Coach Jamie Dixon's Pitt teams are commonly called hardworking, aggressive, defense-minded and resourceful. They win by making few mistakes and rebounding with a passion.

These No. 5 Panthers are adding another descriptive term to all of the previous: high-scoring.

Ashton Gibbs scored 19 points and Brad Wanamaker led a first-half surge in which Pittsburgh rapidly opened up a 16-point lead, carrying the hot-shooting Panthers past Marquette 89-81 on Saturday.

Wanamaker scored 15 points and Gilbert Brown added 14 points and seven rebounds for Pitt (15-1, 3-0 in Big East), which shot a season-high 60 percent (30 of 50).

The Panthers were tied at 26 before going on a 22-6 run that lasted six minutes and put them ahead 48-32 late in the first half, forcing Marquette to play from behind the rest of the way.

Darius Johnson-Odom scored 20 points, Dwight Buycks had 19 and Jimmy Butler 17 for Marquette (11-5, 2-1). The Golden Eagles had four players in double figures and committed only two turnovers to Pitt's 10, yet still lost their fourth in a row against Pitt in Big East play.

Blame it on Pitt's much-improved offense.

While they have 15 more conference games to play, the Panthers are averaging 81.2 points overall and 83.3 points in the Big East — the most during Dixon's eight seasons as coach.

Pitt has never averaged more than 78.5 points per game under Dixon and only once — that DeJuan Blair and Sam Young team of 2008-09 — has averaged more than 74.4 points.

"It's the balance of this team," Wanamaker said. "We have a lot of guys who can play and anybody can get going in a game. We play very unselfish, and that's why we're scoring points."

Pitt averaged 68.8 points last season, its lowest under Dixon, yet still went 25-9.

"Our numbers went up (last year) in conference play, which never happens," Dixon said. "I think we're good offensively. Are we better than last year's team offensively? I think we can be. I think we're heading in that direction."

With Pitt's offense driven by 3-pointers for the second successive game, Gibbs and Wanamaker started the 22-6 run with 3s. Gary McGhee and Wanamaker then converted three-point plays around a jumper from the wing by Wanamaker, who scored eight points during the surge.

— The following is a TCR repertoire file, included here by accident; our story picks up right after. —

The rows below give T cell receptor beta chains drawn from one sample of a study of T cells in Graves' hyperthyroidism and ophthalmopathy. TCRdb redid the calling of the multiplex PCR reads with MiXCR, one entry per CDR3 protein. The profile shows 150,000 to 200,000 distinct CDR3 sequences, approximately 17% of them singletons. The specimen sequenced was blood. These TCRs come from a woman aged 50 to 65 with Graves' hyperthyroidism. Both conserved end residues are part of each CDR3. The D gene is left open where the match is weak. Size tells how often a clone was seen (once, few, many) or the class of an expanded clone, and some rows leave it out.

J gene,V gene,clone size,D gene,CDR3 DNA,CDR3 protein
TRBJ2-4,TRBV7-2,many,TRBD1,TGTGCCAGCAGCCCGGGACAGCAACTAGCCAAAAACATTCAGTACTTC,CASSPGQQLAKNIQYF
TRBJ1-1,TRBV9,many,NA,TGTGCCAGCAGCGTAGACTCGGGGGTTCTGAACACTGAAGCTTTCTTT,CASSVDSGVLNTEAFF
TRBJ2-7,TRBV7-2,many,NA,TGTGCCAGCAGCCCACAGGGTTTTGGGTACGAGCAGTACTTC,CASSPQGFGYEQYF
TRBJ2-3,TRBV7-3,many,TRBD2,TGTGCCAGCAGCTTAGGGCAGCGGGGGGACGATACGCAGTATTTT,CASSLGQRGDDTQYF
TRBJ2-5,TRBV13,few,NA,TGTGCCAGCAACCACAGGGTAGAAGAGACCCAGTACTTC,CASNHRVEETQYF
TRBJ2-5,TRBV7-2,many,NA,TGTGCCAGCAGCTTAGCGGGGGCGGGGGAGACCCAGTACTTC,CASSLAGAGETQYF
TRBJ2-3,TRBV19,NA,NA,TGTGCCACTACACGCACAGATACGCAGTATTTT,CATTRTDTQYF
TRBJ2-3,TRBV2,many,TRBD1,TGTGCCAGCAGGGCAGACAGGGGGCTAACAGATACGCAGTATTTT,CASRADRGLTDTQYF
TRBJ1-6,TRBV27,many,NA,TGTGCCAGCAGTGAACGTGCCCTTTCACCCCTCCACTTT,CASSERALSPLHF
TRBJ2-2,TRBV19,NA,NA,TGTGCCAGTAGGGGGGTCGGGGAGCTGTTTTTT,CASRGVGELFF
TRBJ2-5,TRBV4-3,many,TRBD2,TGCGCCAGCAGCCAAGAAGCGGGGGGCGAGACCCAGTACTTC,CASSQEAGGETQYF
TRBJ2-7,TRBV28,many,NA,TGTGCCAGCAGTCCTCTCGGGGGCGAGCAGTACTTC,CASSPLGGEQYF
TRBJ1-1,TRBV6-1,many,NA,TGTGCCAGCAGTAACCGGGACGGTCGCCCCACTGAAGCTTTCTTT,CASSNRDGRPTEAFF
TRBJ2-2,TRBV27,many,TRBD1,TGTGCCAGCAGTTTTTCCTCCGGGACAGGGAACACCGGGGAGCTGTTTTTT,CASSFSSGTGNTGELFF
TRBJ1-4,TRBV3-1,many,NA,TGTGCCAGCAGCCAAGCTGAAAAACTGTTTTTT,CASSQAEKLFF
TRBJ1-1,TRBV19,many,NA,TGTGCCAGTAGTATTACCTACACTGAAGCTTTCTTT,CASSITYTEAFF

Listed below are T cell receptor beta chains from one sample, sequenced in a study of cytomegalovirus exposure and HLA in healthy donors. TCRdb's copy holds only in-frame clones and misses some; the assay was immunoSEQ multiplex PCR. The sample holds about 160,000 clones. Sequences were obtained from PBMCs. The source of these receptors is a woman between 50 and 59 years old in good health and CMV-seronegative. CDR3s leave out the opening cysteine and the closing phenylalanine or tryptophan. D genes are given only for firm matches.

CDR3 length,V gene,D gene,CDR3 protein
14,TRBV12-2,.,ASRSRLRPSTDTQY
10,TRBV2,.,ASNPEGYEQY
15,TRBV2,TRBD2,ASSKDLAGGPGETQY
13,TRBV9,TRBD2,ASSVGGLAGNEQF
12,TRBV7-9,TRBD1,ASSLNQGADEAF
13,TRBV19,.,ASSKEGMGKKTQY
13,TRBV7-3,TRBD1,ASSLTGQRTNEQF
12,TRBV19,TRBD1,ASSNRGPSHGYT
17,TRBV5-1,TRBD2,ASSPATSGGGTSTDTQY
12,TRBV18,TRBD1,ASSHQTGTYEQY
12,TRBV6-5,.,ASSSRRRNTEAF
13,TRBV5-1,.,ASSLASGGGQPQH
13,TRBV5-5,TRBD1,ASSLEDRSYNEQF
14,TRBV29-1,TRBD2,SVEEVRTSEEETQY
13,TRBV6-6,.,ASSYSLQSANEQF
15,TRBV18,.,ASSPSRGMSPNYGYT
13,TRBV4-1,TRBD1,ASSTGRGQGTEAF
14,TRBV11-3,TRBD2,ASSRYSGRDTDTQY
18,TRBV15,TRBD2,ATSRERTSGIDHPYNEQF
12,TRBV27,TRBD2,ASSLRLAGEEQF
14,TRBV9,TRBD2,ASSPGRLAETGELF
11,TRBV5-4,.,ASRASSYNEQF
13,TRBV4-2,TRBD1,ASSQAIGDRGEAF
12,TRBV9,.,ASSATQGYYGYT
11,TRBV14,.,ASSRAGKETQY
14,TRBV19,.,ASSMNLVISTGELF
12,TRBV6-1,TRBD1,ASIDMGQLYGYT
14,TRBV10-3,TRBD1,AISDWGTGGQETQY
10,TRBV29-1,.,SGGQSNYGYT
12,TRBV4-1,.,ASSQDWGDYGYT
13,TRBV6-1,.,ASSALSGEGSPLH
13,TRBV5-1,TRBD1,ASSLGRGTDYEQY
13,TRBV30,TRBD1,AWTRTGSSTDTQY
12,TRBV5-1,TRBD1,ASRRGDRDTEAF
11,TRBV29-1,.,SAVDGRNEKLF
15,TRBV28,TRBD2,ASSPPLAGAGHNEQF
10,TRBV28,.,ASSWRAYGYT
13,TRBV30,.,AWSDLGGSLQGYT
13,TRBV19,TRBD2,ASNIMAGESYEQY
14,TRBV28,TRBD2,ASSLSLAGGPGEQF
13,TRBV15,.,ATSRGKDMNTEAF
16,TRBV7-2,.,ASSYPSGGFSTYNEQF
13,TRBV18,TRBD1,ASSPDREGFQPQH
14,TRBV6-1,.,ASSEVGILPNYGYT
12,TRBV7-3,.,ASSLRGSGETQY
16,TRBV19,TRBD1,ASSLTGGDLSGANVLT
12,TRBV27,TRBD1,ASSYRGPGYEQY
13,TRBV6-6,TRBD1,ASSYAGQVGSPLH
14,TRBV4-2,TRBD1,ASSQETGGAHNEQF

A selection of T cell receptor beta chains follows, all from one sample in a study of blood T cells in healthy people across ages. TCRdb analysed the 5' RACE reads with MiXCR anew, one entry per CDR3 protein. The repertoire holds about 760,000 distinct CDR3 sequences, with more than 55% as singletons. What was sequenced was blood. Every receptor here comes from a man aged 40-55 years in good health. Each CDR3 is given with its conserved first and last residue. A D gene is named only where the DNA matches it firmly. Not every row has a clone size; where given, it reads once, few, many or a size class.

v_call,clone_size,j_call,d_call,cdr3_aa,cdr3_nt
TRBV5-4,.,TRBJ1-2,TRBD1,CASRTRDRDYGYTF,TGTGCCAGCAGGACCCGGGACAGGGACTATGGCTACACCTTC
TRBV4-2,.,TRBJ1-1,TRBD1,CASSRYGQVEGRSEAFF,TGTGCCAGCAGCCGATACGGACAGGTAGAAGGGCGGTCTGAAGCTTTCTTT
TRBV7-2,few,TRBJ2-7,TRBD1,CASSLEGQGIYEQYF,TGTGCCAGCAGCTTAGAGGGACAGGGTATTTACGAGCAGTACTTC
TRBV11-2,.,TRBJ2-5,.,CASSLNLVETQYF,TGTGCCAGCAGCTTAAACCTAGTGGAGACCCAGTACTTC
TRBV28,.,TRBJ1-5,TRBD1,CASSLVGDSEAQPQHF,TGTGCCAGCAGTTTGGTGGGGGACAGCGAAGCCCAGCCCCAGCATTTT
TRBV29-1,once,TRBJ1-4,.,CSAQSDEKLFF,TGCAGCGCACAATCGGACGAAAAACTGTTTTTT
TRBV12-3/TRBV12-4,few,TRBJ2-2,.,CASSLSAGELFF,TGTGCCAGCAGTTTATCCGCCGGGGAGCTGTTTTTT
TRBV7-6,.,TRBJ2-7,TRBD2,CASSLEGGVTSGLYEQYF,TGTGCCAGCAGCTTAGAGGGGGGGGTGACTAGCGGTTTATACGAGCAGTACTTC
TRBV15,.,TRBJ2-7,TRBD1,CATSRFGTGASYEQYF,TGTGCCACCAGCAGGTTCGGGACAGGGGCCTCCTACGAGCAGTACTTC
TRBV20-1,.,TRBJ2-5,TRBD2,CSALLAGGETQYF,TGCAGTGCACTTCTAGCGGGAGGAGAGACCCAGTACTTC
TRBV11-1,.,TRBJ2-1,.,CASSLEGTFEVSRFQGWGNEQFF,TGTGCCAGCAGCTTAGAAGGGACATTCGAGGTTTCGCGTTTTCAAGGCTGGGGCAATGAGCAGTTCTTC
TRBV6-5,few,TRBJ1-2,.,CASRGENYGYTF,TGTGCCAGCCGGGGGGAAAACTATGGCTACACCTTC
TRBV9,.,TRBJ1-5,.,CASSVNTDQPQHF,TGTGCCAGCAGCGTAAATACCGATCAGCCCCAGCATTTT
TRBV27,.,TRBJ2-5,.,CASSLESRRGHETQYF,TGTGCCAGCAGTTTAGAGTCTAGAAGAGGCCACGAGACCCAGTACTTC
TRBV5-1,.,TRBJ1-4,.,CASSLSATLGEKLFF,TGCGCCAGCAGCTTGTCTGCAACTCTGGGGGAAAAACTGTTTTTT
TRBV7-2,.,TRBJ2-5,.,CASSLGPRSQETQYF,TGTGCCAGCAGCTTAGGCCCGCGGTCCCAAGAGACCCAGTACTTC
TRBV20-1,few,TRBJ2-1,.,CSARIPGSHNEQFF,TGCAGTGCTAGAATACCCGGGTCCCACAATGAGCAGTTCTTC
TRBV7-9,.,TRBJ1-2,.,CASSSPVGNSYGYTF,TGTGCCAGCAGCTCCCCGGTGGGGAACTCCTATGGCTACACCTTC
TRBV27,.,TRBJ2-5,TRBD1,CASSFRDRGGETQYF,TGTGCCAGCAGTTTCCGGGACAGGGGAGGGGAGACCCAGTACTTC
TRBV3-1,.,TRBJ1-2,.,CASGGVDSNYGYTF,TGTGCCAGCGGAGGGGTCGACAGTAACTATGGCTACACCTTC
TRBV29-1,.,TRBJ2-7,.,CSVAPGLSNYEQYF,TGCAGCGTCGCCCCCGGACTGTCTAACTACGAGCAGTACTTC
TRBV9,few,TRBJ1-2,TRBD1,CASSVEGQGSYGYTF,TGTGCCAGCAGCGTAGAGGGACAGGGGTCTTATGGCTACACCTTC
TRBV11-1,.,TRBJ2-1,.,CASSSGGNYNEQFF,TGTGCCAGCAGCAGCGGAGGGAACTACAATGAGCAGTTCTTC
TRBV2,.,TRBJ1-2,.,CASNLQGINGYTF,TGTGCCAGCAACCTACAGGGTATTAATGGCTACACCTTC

"We stress working (to get open) without the ball," Gibbs said. "We're patient, but we practice it with the shot clock."

Brown's 3-pointer and Dante Taylor's follow-up after three successive Pitt misses finished off the run. McGhee helped out with 12 points and six rebounds.

Marquette coach Buzz Williams is convinced Pitt gets more offense out of set plays than any other major-college team. The Panthers start three seniors and two juniors, so their familiarity with that offense allows them to play with patience and confidence.

"We never did run them off their (offensive) routes," said Williams, whose team was outrebounded 38-29. "They play kind of like the Steelers play. They run a play after every dead ball, they run a play after every basket. We never ran them off their line."

With Pitt shooting so well — 10 of 18 from 3-point range — Marquette couldn't make a determined push to get back into a game in which it trailed by double-digit margins for most of the second half. Pitt won its 18th in a row and 49th in its last 50 at the Petersen Events Center, where it is 143-11.

Pitt, which usually relies on its defense and rebounding to win, followed up its 10 for 19 performance from beyond the arc during an 83-79 victory at Providence on Tuesday. Gibbs was held to 9 points in that game, but rebounded with his seventh game of 19 or more points this season.

"When a team is getting 30 percent of its offense on 3s, it's hard to beat anybody," Williams said.

Previously, Pitt won six times this season while being held to 5 baskets or fewer from 3-point range. Brown was 2 of 3 on 3s after going 5 of 6 against Providence and is 17 of 26 over his last seven games.